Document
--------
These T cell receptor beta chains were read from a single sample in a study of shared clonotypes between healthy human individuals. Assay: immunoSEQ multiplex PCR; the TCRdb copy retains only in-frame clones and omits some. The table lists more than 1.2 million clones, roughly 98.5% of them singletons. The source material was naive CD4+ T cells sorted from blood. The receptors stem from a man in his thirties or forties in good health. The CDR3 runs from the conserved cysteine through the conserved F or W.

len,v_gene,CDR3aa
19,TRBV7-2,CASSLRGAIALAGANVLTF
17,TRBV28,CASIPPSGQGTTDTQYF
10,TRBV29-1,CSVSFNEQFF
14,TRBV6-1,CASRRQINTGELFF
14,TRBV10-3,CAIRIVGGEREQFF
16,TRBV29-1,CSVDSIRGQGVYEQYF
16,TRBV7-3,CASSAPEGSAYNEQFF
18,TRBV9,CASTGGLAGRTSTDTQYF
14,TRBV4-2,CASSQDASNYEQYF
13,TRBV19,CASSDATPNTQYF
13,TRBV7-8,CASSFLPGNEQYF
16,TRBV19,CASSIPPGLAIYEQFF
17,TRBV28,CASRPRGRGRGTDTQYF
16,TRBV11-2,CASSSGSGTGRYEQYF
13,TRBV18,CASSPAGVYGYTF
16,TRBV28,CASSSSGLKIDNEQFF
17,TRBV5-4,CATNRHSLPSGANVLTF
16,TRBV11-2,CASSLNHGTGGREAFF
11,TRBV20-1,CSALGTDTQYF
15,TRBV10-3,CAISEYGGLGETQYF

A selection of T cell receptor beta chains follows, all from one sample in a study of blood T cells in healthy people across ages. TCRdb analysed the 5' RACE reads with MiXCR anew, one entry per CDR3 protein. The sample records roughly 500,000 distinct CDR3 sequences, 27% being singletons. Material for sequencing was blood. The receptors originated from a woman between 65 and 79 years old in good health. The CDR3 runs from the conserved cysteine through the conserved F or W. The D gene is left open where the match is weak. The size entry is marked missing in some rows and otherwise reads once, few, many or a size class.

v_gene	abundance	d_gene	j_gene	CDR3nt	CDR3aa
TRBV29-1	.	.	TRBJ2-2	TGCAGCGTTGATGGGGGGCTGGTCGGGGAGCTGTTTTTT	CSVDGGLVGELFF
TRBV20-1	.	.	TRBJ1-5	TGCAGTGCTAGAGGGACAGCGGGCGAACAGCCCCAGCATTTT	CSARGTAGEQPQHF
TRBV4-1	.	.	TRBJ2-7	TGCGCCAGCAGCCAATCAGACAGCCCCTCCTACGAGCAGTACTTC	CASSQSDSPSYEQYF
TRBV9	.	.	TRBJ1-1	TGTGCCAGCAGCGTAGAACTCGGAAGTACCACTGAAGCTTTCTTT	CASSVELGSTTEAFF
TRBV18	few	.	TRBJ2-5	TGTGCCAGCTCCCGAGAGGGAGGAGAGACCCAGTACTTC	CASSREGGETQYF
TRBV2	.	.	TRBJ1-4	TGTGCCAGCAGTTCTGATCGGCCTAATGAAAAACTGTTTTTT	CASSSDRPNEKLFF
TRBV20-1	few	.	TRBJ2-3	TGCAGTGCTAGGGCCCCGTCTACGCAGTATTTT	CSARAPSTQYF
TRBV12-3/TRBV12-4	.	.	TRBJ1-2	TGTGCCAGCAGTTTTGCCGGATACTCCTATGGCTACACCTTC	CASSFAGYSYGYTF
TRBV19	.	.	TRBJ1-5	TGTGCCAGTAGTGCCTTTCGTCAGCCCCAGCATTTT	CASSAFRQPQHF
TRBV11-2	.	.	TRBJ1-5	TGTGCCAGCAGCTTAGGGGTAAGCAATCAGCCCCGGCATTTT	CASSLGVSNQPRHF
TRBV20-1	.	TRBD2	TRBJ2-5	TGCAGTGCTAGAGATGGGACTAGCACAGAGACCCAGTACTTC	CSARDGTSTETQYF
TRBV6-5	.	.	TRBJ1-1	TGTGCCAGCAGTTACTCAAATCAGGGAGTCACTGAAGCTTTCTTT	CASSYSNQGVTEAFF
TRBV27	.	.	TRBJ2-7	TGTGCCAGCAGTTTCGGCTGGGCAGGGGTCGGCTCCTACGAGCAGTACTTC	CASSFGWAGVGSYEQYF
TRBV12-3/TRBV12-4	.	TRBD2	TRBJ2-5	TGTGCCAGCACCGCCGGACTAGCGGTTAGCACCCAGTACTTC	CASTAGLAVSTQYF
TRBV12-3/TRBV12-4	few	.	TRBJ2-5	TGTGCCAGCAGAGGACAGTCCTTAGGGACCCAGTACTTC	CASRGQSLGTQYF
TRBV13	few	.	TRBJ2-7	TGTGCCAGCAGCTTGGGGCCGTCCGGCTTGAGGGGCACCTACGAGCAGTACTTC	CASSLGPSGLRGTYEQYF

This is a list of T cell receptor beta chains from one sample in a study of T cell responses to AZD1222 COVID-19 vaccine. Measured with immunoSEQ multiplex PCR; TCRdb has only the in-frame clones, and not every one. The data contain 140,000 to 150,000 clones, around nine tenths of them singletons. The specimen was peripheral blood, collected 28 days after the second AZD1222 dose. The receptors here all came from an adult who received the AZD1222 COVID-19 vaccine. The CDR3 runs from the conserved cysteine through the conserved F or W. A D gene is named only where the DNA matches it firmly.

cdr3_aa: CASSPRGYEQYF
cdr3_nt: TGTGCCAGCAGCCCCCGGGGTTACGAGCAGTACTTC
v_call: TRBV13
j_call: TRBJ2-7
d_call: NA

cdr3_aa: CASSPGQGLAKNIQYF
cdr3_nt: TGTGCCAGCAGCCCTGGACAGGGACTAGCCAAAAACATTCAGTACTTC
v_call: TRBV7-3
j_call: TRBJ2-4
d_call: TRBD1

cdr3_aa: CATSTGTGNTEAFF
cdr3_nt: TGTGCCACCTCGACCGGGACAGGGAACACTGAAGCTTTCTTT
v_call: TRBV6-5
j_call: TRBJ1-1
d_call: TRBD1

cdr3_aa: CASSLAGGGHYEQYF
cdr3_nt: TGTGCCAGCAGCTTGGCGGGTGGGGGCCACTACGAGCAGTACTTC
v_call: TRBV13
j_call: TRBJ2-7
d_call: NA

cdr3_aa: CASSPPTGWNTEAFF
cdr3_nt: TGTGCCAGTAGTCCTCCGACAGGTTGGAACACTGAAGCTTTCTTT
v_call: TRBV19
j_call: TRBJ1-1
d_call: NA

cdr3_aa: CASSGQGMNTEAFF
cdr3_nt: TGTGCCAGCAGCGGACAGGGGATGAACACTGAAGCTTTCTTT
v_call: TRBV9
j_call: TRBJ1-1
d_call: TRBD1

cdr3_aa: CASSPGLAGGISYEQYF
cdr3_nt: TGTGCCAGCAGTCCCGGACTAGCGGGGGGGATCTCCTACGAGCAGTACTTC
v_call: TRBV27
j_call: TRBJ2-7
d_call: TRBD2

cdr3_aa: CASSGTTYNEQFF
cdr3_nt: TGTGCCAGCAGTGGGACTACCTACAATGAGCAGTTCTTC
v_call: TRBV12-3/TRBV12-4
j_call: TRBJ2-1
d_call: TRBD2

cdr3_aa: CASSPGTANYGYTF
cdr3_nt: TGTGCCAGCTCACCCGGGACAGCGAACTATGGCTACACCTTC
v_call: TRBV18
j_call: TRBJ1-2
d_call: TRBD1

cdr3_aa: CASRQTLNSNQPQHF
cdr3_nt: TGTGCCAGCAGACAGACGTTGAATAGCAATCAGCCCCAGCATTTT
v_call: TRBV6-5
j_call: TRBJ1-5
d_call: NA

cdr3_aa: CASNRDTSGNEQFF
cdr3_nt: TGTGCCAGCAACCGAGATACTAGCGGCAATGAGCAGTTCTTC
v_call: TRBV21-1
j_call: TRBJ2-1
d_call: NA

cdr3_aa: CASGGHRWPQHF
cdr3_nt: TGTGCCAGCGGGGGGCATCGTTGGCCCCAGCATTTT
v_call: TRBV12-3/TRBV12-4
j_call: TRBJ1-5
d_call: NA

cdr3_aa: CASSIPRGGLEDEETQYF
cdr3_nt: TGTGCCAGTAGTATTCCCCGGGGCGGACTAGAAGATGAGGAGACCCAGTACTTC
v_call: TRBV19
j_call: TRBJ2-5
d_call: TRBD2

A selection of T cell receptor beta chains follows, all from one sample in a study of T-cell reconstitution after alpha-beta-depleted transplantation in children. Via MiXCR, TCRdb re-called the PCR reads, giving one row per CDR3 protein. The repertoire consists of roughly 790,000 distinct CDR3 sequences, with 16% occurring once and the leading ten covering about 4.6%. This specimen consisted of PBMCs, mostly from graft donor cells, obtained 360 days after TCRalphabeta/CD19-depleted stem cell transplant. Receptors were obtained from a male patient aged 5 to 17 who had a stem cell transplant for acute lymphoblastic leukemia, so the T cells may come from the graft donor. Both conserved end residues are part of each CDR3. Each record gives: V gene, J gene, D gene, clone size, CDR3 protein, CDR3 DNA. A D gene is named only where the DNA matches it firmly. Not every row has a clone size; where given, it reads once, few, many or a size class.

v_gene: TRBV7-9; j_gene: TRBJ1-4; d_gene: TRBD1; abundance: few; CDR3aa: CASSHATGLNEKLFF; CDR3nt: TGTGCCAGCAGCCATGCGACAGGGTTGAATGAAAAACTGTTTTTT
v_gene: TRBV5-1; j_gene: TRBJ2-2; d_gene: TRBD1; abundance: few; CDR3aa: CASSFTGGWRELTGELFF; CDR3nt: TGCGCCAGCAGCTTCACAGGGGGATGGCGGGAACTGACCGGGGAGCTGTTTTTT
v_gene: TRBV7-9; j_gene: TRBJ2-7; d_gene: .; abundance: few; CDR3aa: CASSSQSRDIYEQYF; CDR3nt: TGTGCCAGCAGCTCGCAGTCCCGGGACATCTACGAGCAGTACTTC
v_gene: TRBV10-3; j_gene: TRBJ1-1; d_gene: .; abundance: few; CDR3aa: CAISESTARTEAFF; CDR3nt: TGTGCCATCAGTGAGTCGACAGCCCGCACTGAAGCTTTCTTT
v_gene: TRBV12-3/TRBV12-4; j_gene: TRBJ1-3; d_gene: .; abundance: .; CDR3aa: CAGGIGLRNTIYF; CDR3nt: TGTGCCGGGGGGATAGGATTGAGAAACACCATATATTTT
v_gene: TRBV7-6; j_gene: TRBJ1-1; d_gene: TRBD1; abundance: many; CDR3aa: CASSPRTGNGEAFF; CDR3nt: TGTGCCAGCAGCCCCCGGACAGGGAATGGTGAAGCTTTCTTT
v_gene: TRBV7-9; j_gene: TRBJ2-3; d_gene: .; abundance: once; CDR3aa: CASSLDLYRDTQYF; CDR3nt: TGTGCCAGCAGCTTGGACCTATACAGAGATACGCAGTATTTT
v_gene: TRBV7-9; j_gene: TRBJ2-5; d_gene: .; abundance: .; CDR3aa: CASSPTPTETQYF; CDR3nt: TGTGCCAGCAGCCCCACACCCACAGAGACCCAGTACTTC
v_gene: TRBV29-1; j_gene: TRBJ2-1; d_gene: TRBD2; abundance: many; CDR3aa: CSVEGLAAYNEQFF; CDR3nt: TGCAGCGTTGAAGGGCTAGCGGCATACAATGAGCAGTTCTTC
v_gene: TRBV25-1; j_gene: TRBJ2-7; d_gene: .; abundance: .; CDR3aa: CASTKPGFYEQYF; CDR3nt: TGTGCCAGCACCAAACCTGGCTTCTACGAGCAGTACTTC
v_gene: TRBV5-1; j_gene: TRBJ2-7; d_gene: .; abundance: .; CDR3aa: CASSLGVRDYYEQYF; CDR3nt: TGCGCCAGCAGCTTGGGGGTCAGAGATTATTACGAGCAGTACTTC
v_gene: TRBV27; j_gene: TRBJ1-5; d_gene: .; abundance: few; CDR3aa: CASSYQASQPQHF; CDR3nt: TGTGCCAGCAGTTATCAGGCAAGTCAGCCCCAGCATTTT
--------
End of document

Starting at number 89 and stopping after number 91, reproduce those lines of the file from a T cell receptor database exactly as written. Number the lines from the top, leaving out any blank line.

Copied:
v_call: TRBV6-5
j_call: TRBJ1-5
d_call: NA